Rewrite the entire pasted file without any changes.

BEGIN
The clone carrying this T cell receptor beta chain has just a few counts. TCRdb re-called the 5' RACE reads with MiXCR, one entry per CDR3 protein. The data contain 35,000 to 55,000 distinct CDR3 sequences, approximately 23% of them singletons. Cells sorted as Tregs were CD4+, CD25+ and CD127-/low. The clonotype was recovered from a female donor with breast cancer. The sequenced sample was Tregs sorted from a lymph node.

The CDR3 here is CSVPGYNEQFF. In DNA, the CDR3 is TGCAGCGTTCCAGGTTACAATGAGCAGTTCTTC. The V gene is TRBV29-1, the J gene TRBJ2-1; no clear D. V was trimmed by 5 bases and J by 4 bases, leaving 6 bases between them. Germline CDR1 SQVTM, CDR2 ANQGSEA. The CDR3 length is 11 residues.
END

The clone carrying this T cell receptor beta chain has just a few counts. TCRdb re-called the 5' RACE reads with MiXCR, one entry per CDR3 protein. The data contain 35,000 to 55,000 distinct CDR3 sequences, approximately 23% of them singletons. Cells sorted as Tregs were CD4+, CD25+ and CD127-/low. The clonotype was recovered from a female donor with breast cancer. The sequenced sample was Tregs sorted from a lymph node.

The CDR3 here is CSVPGYNEQFF. In DNA, the CDR3 is TGCAGCGTTCCAGGTTACAATGAGCAGTTCTTC. The V gene is TRBV29-1, the J gene TRBJ2-1; no clear D. V was trimmed by 5 bases and J by 4 bases, leaving 6 bases between them. Germline CDR1 SQVTM, CDR2 ANQGSEA. The CDR3 length is 11 residues.